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Houston esports software company says game on to untapped market

Launch Esports, a partnership between two Texas companies, has expanded into more schools. Photo courtesy of Launch

A joint venture between a Houston-based esports tournament software and management company and a Dallas-based college multimedia rights company has expanded into a new market.

Launch Esports, formed by Mainline and Steel Planet Esports, announced a round of competitions that bring structure and continuity to conference-level play for small college conferences and schools across the country, according to a news release.

"Launch Esports and its member conferences are focused on the massive untapped opportunity to reach a community at over 1,500 schools across the nation," says Darin David, president of Launch Esports, in the release. "By bringing the advanced tools, best practices, competition platforms, and live event production to these schools, we are opening a huge opportunity for a collegiate community that reaches 55+ million students and alumni nationwide."

Launch Esports is providing its platform and structure for Division II, Division III, NAIA and community college conferences and universities, including KCAC, Mid-South Conference, Conference Carolinas, Sooner Athletic Conference, and Red River Athletic Conference.

"Our experience with Launch Esports running our Madden Invitational this summer was excellent and has only added to the KCAC's vision of esports as we enter our inaugural year of full competition this fall," said KCAC Commissioner Dr. Scott Crawford. "Launch has delivered on building first-class tournaments for our student-athletes and teams. It is a great feeling to know we are working with the premier partner ensuring a best-in-class experience when it comes to the overall platform, onboarding competitors and teams, marketing competitions, and broadcasting the great competition within the KCAC."

This initiative is just the first expansion for Launch Esports. According to the release, Launch anticipates adding more conferences across various NAIA, Division II, Division III and Community Colleges.

"The Mid-South Conference is proud to partner with Launch Esports as we begin to compete as a conference this fall," says Eric Ward, commissioner of the Mid-South Conference, in the release. "Their knowledge and expertise in competitive gaming will make our initial efforts to sponsor esports as a conference championship seamless and hassle-free."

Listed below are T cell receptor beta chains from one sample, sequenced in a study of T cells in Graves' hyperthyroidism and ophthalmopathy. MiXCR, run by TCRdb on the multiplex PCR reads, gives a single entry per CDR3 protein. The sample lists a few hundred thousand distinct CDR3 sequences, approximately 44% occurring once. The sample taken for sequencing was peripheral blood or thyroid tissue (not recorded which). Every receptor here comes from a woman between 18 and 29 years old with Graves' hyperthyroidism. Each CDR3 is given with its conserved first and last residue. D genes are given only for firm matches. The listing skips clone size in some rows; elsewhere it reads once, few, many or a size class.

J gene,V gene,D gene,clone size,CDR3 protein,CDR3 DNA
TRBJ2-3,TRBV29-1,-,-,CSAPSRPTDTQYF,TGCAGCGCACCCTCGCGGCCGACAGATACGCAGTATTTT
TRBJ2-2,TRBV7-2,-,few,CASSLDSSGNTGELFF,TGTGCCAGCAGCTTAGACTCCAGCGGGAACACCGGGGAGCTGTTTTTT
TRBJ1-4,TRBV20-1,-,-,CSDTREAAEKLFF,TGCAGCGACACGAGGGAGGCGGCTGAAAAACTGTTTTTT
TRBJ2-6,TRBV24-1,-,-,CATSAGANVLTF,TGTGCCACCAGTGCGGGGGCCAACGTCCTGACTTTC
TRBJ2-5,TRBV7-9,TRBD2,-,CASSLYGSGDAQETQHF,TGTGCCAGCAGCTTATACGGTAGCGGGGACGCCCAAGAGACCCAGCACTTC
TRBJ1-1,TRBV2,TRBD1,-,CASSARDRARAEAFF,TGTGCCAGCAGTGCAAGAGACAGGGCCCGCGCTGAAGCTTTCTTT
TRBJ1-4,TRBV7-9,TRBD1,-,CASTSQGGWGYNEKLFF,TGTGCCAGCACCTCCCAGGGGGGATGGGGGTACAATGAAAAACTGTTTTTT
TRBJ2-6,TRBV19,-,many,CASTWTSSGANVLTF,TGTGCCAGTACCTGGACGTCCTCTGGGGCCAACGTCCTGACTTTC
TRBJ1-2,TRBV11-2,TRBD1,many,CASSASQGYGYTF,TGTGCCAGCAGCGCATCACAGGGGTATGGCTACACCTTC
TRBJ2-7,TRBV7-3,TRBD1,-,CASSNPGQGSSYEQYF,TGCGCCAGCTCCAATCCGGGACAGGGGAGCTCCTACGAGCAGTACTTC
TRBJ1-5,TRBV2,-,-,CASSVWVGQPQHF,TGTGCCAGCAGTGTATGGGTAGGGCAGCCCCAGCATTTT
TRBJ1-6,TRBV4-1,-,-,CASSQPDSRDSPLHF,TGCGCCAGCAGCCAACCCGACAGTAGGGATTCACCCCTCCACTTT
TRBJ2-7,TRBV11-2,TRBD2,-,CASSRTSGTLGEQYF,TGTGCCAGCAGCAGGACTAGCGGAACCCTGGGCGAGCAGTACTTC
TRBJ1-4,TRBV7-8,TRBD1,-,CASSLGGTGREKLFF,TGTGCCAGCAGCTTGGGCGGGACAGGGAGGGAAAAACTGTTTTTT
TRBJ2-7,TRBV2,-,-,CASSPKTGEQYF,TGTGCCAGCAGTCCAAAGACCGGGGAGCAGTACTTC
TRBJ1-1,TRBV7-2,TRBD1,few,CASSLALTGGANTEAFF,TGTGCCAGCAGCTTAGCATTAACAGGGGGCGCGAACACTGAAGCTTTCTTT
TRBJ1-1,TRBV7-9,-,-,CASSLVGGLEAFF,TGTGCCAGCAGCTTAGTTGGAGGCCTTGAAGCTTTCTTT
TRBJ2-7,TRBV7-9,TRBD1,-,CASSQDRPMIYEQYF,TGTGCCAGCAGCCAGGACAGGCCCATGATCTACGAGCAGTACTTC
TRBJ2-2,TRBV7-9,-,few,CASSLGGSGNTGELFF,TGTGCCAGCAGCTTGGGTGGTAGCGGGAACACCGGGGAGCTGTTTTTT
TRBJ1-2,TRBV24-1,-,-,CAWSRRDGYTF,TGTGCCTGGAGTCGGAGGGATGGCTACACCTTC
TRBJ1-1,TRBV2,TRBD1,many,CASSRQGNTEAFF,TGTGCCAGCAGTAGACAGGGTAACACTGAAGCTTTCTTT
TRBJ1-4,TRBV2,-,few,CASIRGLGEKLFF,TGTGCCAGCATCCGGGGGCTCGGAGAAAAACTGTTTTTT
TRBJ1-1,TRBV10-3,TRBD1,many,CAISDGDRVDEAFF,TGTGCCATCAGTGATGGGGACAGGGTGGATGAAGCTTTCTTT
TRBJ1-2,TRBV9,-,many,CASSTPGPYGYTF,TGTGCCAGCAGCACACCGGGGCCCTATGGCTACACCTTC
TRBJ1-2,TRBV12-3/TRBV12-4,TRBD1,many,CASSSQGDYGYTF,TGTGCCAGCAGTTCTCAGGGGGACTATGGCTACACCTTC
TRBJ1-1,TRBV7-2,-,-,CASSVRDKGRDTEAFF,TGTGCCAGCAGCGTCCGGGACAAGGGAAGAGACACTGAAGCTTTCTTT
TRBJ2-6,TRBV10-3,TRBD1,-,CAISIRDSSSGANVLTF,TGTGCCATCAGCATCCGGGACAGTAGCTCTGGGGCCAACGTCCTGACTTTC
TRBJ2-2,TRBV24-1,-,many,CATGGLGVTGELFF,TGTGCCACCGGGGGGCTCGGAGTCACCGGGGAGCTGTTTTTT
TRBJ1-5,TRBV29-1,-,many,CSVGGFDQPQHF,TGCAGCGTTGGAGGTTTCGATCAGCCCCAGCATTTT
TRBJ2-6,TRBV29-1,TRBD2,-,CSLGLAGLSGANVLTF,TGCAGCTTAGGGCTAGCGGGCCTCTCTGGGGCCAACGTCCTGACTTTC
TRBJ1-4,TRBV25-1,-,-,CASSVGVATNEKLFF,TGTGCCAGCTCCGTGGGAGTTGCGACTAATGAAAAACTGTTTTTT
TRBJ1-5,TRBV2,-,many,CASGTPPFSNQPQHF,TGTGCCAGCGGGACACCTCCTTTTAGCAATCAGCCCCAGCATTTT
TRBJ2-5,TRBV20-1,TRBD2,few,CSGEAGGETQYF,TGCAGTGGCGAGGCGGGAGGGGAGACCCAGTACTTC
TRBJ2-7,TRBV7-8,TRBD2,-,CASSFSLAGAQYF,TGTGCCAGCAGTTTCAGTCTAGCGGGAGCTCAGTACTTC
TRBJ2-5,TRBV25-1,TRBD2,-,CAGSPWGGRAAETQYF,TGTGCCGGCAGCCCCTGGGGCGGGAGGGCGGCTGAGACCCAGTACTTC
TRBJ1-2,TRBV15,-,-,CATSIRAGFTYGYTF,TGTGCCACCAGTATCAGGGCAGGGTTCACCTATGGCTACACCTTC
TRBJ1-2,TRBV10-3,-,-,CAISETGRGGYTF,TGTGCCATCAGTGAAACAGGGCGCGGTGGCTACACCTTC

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Building Houston

 
 

Business and government leaders in the Houston area hope the region can become a hub for CCS activity. Photo via Getty Images

Three big businesses — Air Liquide, BASF, and Shell — have added their firepower to the effort to promote large-scale carbon capture and storage for the Houston area’s industrial ecosystem.

These companies join 11 others that in 2021 threw their support behind the initiative. Participants are evaluating how to use safe carbon capture and storage (CCS) technology at Houston-area facilities that provide energy, power generation, and advanced manufacturing for plastics, motor fuels, and packaging.

Other companies backing the CCS project are Calpine, Chevron, Dow, ExxonMobil, INEOS, Linde, LyondellBasell, Marathon Petroleum, NRG Energy, Phillips 66, and Valero.

Business and government leaders in the Houston area hope the region can become a hub for CCS activity.

“Large-scale carbon capture and storage in the Houston region will be a cornerstone for the world’s energy transition, and these companies’ efforts are crucial toward advancing CCS development to achieve broad scale commercial impact,” Charles McConnell, director of University of Houston’s Center for Carbon Management in Energy, says in a news release.

McConnell and others say CCS could help Houston and the rest of the U.S. net-zero goals while generating new jobs and protecting current jobs.

CCS involves capturing carbon dioxide from industrial activities that would otherwise be released into the atmosphere and then injecting it into deep underground geologic formations for secure and permanent storage. Carbon dioxide from industrial users in the Houston area could be stored in nearby onshore and offshore storage sites.

An analysis of U.S Department of Energy estimates shows the storage capacity along the Gulf Coast is large enough to store about 500 billion metric tons of carbon dioxide, which is equivalent to more than 130 years’ worth of industrial and power generation emissions in the United States, based on 2018 data.

“Carbon capture and storage is not a single technology, but rather a series of technologies and scientific breakthroughs that work in concert to achieve a profound outcome, one that will play a significant role in the future of energy and our planet,” says Gretchen Watkins, U.S. president of Shell. “In that spirit, it’s fitting this consortium combines CCS blueprints and ambitions to crystalize Houston’s reputation as the energy capital of the world while contributing to local and U.S. plans to help achieve net-zero emissions.”

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